Well, it’s certainly been a while since the last time I blogged about anything wedding related. I guess there’s been a bit of a lull in wedding related activity for us since my last post on wedding flowers. I’ve been plodding along with the wedding favours, knitting an accessory I’m spending most of my waking hours on when I’m not at work and making the invitations (more on that next time).
But last weekend we went up to East Yorkshire for two days for my friend Kirsty’s evening ‘do’ (see my post A Cultural Day in Hull for more info on the weekend and one slightly wedding preparation activity). I say evening ‘do’ because it was in the evening and it was a ‘do’ of sorts, but not in the traditional sense. Kirsty and her new husband, Steve, had arranged a small wedding, with a pub crawl around Beverley in the evening for friends and colleagues. They didn’t want the traditional wedding reception in a function room with a mediocre buffet and evening disco for more guests later. They wanted to keep the day small, informal and friendly.
I liked this. Another couple doing their wedding the way they want to, rather than how the wedding industry sets it up. As you probably know, Jeffrey and I aren’t having a traditional wedding – church>reception>buffet>disco. Instead we’re having a small civil ceremony at Hull City Hall with approximately 55 guests. But what I don’t think I’ve gone into so much is the ‘reception’.
I hated searching for suitable wedding venues in London. And when I say suitable, I mean something we liked – not just something set up for weddings. You can read all about my venue woes here and here. After coming across lots of non-starters – too much money, too frumpy, no outdoor space, too high minimum numbers, too high a corkage fee, and so on and so forth – we decided maybe we should think of getting wed in Hull.
But not in a venue – all get booked up quickly, and again they’re all just naff and expensive. After working a few things out, we plucked for the wedding reception to be held in the garden of my parent’s house. I think this leads people to believe the garden is huge. Let me assure you, it isn’t. It’s certainly going to be a squeeze. The “marquee” will take up virtually the whole garden, apart from a small patio at the back and a walkway through the hedge into the neighbours’ garden. We are still working out how we intend to fit people in the marquee (and are actually trying to finalise the marquee itself), but it’s looking like we’ll have long tables and a buffet. After all, who needs a sit down meal in the garden in high summer?
But then we have to work out what we’re doing with music. We would like music throughout the whole thing – while we get there, while we eat, while we mingle and to allow us all to have a good dance. “Well, get a DJ then” I hear you cry. Nope, we have no room, nor desire, for a wedding DJ. I’m sure you will agree, everyone has experienced some atrocious wedding DJs.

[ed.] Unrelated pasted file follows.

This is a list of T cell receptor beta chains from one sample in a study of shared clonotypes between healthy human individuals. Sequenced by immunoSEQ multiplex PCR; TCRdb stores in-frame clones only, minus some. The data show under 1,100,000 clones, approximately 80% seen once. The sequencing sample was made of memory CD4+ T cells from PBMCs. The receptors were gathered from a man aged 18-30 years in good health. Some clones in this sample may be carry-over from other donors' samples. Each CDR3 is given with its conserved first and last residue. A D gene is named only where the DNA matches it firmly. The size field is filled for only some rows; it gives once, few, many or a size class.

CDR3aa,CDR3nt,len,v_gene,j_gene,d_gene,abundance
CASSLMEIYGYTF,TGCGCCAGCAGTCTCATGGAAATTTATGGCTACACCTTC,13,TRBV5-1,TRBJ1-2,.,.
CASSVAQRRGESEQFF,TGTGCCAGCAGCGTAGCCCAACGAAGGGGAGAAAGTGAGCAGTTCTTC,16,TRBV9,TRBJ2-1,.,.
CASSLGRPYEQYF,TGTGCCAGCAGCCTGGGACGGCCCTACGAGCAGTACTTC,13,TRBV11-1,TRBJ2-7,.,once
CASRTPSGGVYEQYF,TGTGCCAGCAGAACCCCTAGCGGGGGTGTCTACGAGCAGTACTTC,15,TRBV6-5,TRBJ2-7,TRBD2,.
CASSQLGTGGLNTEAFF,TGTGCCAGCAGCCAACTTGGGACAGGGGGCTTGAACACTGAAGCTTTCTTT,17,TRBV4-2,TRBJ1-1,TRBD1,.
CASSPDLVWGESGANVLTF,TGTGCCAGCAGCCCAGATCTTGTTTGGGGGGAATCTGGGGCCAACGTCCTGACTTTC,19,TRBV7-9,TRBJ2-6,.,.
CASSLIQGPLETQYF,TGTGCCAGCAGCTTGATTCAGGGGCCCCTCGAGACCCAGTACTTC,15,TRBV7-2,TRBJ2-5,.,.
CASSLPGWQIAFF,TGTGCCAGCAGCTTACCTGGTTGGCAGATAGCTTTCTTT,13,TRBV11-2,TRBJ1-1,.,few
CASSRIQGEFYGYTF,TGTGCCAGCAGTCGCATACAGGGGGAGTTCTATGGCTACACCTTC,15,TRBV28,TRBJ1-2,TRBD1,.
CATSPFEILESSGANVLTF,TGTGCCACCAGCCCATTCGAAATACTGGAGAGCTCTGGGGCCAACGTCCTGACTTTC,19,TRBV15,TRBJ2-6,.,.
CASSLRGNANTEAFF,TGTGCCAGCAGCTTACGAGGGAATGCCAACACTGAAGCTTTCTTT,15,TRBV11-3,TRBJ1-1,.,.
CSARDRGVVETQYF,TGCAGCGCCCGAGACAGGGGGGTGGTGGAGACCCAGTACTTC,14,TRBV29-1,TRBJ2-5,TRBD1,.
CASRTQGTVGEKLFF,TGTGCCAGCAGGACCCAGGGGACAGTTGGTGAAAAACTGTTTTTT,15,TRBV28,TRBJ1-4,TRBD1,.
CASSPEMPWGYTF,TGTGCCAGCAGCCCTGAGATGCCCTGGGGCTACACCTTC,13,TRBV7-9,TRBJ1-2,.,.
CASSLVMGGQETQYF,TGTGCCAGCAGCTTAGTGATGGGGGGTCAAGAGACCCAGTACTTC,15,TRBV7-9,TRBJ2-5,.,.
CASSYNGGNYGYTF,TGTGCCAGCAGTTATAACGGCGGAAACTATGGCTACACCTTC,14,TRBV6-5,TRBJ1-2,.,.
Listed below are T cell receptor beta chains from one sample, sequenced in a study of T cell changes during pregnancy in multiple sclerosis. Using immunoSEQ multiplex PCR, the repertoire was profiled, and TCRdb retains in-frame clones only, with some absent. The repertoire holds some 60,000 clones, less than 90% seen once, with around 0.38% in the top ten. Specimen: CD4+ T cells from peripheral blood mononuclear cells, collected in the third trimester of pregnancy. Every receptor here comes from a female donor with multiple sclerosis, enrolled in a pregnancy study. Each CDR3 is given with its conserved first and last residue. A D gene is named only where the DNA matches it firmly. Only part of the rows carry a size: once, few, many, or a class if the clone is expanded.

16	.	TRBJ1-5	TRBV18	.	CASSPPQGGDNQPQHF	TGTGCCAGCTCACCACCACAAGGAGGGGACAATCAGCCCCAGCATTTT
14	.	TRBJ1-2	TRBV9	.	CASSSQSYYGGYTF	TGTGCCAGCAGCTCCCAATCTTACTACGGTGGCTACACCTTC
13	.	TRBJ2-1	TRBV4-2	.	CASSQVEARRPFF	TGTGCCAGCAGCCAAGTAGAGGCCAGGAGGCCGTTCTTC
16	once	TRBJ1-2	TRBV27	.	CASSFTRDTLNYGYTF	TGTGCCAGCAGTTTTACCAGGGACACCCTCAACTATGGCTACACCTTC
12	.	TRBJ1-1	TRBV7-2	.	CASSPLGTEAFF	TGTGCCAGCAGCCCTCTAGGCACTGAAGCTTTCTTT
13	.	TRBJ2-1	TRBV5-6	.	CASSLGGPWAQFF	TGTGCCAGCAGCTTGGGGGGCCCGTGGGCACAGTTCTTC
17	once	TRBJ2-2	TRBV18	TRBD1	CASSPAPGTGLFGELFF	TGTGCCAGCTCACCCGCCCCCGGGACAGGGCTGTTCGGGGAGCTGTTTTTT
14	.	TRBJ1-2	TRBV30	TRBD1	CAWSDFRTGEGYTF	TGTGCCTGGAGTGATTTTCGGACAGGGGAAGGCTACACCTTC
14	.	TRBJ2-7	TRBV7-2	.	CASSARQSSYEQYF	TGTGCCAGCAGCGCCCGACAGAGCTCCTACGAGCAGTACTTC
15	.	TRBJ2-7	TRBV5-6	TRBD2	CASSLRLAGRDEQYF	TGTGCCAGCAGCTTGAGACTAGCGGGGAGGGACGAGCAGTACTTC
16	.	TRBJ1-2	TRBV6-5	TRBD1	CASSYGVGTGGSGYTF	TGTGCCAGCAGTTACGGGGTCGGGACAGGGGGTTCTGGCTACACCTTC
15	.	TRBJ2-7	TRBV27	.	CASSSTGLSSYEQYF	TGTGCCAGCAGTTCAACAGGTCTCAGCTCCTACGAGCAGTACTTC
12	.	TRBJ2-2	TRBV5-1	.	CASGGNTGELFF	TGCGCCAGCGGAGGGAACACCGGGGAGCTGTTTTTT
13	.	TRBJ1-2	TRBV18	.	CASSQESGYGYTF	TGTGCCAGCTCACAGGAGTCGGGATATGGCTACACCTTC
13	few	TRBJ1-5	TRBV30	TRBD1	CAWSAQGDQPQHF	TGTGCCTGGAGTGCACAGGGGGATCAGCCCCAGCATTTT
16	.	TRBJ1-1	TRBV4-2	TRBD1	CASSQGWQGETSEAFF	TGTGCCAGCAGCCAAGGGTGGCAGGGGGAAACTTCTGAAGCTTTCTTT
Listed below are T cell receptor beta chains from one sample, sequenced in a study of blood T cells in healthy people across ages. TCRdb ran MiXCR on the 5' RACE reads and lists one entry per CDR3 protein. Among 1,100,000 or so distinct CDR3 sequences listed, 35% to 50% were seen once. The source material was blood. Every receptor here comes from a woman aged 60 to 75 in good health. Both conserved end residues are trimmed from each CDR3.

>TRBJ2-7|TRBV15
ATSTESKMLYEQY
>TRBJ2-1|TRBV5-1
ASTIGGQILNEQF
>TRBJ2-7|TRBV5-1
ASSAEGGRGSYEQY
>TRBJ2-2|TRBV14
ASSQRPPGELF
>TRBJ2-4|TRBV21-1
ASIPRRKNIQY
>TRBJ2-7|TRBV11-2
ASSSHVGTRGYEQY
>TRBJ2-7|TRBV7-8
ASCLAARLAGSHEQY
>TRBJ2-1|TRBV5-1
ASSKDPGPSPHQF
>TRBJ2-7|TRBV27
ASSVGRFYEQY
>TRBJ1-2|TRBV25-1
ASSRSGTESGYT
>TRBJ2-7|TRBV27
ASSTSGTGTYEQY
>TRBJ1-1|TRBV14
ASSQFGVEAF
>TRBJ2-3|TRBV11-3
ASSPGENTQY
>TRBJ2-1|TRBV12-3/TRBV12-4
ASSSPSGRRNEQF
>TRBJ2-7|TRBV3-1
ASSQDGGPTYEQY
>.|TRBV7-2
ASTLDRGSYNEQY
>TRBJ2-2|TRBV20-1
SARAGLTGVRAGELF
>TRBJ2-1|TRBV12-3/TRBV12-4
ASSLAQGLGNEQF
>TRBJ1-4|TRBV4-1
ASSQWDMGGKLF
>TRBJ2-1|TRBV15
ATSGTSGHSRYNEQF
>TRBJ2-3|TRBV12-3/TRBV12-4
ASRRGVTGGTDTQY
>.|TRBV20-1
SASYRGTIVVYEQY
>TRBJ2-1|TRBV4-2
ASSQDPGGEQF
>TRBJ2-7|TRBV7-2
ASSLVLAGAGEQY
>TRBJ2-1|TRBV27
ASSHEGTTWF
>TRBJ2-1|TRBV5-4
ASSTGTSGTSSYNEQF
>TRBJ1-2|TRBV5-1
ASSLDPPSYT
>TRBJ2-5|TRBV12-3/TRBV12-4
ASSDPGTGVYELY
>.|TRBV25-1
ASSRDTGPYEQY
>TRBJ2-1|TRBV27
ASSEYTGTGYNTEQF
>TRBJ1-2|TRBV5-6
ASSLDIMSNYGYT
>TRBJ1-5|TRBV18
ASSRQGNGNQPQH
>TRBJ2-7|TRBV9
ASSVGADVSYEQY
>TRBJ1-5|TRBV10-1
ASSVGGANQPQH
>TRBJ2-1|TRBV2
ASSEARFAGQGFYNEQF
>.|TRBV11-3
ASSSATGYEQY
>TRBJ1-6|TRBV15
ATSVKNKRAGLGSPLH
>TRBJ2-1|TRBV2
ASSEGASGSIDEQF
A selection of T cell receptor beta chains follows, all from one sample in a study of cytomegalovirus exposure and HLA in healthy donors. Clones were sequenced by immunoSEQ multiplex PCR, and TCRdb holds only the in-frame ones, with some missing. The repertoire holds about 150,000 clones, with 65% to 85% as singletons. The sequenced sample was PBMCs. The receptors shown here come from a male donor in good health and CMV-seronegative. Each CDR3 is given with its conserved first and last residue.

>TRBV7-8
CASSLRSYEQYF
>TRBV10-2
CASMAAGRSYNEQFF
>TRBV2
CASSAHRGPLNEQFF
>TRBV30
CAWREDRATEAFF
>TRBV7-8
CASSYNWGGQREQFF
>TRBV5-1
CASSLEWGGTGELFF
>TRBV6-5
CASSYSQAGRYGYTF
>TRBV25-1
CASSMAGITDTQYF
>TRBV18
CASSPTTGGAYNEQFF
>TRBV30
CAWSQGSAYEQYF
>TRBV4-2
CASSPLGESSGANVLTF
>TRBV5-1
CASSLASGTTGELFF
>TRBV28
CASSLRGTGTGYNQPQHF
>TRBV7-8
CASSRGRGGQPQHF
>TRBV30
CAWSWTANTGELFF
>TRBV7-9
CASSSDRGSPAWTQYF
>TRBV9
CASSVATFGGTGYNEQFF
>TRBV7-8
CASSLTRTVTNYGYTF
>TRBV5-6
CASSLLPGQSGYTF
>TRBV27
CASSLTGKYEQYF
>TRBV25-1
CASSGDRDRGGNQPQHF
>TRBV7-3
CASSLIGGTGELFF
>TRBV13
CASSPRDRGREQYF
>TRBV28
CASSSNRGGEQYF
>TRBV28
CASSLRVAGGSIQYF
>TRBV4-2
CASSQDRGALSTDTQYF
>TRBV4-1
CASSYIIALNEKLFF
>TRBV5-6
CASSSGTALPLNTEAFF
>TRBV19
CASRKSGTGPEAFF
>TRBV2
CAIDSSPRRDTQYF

As far as I can work out, there seem to be three types of wedding DJ:
1. The DJ who plays what he thinks are classic love songs, despite everyone hating them. Prime example: the wedding DJ in Love Actually (left) who, after the two main subjects in the scene say will be made or broken by the next track choice, chooses to put on Donny Osmond’s Puppy Love. Epic FAIL.
2. The DJ that plays what he wants to hear, or thinks people want to hear, despite the empty dancefloor. One such example was given to me by my parents who went to my cousin’s evening do two weeks ago. Said cousin is in her 50s. She has four kids who I would guess are 21, 19, 17 and 8. This was her second wedding, to which many older relatives – Aunts and Uncles in their 70s and 80s, cousins in their 50s, and I’d hazard a guess other friends and family that are younger – were invited. The DJ insisted on playing house and trance music that was “too loud” and not anything that anyone over mid 20s seemed to want to dance to.
3. The DJ that takes requests, gets a sense of the crowd, and tries to keep the momentum going and people on the dancefloor. I’ve learnt about the vital need for DJs to be able to read the crowd by Jeffrey who has DJed several times over the years. But I think these DJs are probably in short supply for weddings.
So we’re not having any of these. Instead we’re making iPod playlists to accompany eating and mingling, and Jeffrey will be making CD mixes of many of the songs we’d love to dance to. And we’ve been taking requests so will be weaving in some oldies courtesy of my parents, to keep the older guests happy. Just one problem – the most recent request, by my Mother to satisfy my older Danish relatives – is the Olsen Brothers’ Eurovision 2000 Winner Fly on the Wings of Love. But not in English – in Danish (and consequently called Smuk som et Stjerneskud (As Beautiful as a Shooting Star). I think I’ll leave it up to Jeffrey to work out how to weave this one in…
83 days to go.